Assuming no changes to the suction conditions or liquid properties during operation, cavitation can be avoided most easily during the design stage. The key is to understand Net Positive Suction Head or NPSH and take this into account during design. In order to understand this term more easily it is helpful to break it down into its constituent parts. Net refers to that which is remaining after all deductions have been made, Positive is obvious and Suction Head refers to the pressure at the pump inlet flange.
NPSH is defined as the difference between the pressure available at the pump inlet and the vapour pressure of the liquid. It is important to bear in mind that vapour pressure is different for different liquids and varies with pressure and temperature.
It is also important to remember that the pressure available at the pump inlet is that which remains after account has been taken of all the friction losses, velocity head losses and inlet and outlet losses in the suction pipework of the pumping system.
During design it is therefore necessary to calculate all the friction losses, inlet and outlet losses and process unit losses in the suction pipework and then deduct those losses from the suction head available to the pump. Therefore, at the point where the pump is installed, we are left with a net pressure remaining and available for the pump.
There is no alternative to getting pump system design right at the design stage. During design the value of NPSHa (which is independent of the pump to be selected) can be determined quite easily. Having determined the NPSHa it can then be compared to the NPSHr (the suction head required by the pump) for the types of pumps being considered. If there is insufficient NPSHa it is much easier to make changes to the system at design stage rather than after construction and installation. It is strongly recommended that any changes necessary are made at design stage as any additional costs incurred may pale into insignificance compared to the costs of rectifying an installation with cavitation problems.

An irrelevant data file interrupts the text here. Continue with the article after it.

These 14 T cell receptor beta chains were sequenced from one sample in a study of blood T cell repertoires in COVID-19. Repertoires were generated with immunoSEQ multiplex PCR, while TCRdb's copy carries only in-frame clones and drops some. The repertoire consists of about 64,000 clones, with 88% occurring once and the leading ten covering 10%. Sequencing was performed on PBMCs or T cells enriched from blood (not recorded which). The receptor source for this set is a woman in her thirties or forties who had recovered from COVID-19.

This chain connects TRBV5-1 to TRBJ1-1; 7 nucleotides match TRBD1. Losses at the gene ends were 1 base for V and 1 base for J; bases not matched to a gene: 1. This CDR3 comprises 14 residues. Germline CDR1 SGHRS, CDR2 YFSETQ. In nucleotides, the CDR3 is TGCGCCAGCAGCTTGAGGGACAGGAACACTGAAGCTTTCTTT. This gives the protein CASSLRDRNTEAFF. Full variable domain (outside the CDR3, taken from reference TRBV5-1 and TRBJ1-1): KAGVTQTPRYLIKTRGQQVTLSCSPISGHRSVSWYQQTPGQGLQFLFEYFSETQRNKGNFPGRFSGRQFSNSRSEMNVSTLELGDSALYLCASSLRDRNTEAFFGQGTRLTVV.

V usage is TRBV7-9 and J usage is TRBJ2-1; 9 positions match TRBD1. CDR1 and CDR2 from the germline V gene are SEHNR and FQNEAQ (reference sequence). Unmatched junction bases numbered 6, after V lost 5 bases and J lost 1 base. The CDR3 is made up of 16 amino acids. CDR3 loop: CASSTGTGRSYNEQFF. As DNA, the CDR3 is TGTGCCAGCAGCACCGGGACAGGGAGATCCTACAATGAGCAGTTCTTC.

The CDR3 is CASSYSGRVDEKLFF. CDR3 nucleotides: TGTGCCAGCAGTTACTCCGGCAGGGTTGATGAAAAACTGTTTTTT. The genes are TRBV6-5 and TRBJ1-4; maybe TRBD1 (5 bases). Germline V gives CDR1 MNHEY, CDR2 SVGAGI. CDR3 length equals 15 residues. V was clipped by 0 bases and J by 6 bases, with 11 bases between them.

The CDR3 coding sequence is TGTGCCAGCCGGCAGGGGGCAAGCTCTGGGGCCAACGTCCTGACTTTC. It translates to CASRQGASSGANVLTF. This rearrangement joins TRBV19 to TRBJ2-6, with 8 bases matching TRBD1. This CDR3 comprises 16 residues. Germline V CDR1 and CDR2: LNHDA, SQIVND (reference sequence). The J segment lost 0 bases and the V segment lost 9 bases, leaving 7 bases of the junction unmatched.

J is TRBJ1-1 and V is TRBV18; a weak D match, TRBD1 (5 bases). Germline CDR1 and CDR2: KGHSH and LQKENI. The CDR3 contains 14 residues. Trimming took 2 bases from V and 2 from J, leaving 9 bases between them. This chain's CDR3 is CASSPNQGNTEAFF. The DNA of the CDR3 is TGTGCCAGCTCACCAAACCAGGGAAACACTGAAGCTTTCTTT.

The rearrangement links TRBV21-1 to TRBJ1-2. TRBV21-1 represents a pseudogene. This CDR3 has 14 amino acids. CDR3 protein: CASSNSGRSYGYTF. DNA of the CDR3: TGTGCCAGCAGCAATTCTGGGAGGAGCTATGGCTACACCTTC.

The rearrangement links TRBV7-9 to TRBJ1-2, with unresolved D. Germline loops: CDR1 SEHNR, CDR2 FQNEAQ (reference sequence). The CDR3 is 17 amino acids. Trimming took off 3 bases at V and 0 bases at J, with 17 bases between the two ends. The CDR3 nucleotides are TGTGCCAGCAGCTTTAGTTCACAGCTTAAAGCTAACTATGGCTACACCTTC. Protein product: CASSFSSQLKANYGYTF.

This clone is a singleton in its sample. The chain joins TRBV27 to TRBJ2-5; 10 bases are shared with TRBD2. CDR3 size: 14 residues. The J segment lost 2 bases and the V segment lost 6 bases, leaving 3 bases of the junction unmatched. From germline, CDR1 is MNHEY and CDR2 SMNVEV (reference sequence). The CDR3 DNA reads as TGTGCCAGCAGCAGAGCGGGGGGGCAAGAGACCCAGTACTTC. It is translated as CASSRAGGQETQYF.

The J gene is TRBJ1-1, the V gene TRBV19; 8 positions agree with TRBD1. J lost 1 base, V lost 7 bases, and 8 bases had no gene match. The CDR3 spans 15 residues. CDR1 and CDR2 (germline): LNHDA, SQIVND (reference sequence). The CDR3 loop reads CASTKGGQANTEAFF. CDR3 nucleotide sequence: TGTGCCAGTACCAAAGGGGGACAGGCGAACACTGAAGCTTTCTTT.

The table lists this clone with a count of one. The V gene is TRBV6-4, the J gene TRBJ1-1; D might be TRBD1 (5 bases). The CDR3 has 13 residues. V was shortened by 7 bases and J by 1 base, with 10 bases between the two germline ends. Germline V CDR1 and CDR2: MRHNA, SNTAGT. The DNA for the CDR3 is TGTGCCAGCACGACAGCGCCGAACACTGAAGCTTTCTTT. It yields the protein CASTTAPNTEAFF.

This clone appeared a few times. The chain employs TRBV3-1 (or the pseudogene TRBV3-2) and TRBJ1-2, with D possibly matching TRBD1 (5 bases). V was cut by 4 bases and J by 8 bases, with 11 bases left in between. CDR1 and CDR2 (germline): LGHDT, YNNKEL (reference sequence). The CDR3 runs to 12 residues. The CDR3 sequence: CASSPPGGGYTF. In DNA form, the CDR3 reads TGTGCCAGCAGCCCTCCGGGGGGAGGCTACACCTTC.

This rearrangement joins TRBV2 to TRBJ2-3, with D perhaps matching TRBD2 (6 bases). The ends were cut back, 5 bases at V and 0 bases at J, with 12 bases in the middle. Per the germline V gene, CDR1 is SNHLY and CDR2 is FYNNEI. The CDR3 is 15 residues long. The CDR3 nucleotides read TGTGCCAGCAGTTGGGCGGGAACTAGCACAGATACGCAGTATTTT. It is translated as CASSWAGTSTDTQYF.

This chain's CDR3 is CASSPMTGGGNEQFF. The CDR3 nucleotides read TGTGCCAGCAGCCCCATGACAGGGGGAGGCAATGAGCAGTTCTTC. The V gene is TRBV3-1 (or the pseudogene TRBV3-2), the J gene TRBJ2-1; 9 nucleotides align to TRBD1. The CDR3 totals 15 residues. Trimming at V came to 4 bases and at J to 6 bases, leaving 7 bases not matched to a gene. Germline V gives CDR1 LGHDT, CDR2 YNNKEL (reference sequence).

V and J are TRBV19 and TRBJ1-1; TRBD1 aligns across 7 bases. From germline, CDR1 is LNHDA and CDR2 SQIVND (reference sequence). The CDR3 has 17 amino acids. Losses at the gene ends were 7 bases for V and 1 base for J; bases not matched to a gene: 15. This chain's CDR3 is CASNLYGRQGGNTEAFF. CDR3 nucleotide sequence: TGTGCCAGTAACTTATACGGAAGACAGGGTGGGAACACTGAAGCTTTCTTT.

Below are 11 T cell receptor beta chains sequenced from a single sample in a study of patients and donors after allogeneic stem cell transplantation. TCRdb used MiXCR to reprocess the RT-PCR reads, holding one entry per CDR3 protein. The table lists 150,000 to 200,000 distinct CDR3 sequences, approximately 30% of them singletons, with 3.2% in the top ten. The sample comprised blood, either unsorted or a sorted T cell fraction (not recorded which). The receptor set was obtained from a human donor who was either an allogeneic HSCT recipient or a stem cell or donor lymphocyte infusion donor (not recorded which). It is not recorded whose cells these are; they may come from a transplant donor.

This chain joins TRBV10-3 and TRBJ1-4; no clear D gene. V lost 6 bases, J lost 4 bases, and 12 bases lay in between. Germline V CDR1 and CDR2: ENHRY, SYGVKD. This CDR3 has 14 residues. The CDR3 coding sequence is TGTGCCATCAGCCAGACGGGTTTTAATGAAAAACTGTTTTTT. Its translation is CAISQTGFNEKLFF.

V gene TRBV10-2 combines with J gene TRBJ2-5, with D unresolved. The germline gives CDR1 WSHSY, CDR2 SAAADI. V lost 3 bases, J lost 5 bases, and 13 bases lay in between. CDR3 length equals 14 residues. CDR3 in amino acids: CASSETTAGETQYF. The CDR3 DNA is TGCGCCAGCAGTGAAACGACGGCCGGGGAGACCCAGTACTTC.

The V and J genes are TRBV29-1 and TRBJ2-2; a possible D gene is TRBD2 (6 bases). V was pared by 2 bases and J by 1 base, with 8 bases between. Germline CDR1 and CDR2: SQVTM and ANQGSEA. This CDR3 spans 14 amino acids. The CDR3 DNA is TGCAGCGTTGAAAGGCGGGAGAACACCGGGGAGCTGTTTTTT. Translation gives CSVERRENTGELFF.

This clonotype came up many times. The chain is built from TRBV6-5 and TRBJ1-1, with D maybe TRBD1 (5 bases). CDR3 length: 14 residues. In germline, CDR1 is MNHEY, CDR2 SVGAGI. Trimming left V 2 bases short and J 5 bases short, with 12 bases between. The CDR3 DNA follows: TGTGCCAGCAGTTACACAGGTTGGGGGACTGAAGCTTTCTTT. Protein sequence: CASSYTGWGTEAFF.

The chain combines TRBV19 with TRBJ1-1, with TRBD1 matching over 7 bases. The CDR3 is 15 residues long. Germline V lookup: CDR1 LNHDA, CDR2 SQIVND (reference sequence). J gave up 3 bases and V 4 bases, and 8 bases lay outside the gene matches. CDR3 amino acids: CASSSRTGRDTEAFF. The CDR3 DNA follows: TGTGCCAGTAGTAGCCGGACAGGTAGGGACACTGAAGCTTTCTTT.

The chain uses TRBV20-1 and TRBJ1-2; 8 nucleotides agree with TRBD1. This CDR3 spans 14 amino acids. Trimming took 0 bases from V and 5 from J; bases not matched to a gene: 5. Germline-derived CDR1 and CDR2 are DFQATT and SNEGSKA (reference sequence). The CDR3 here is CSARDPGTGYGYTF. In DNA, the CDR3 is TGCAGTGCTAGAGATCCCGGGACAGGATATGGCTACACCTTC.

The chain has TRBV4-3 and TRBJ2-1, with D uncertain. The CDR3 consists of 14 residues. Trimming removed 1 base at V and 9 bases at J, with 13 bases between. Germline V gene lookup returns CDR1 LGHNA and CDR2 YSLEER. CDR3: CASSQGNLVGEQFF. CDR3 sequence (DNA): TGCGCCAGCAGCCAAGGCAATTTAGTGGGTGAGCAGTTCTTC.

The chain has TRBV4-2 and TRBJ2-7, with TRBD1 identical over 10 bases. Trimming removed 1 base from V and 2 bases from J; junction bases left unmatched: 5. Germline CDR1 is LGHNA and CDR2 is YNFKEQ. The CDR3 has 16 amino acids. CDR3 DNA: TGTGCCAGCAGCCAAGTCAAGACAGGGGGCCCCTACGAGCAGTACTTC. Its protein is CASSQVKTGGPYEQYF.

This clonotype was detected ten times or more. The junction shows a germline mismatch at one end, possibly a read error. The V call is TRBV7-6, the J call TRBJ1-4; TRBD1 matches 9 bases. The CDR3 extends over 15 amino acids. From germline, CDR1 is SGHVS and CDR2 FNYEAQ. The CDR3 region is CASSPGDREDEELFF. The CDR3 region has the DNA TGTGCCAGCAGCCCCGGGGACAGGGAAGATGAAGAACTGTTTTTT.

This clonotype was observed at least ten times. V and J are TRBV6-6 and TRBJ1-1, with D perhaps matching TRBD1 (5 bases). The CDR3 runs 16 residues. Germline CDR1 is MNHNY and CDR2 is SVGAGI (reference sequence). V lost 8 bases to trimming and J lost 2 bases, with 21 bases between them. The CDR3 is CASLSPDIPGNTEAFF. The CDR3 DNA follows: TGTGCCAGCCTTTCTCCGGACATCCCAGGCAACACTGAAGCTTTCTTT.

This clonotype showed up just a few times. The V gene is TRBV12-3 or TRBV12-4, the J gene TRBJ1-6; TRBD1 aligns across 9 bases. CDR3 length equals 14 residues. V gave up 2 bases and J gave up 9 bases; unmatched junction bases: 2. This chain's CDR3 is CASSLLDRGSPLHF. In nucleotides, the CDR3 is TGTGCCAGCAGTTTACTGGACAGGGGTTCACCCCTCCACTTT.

How do you fix it?
In the event that pump cavitation is a problem on an existing installation there are essentially only two routes that can be followed to rectify the problem. These are to increase the NPSHa to the pump or decrease NPSHr by the pump.
Options available to increase the NPSHa will depend upon the nature of the system in question. This can include increasing the pressure on the suction end of the pump or reducing the friction losses in the pipework, thereby making more pressure available to the pump. Increasing supply pressure can be achieved by raising the static head of the supply, applying pressure to the supply vessel, using a booster pump, or reducing friction losses in the pipework by using larger diameter pipes or fewer components and fittings. Pressure could be supplied to the supply vessel with the use of a booster pump.
However, these are rarely viable options for an existing installation and nearly always impractical due to space issues, cost and potential disruption. Similarly, it is rarely practical to replace the suction system pipework with a larger diameter. A second option is to replace the existing pumps with pumps that have a lower NPSHr or install parallel pumping using multiple pumps. In many cases the above options may not be viable, and in all cases they may involve considerable cost and disruption.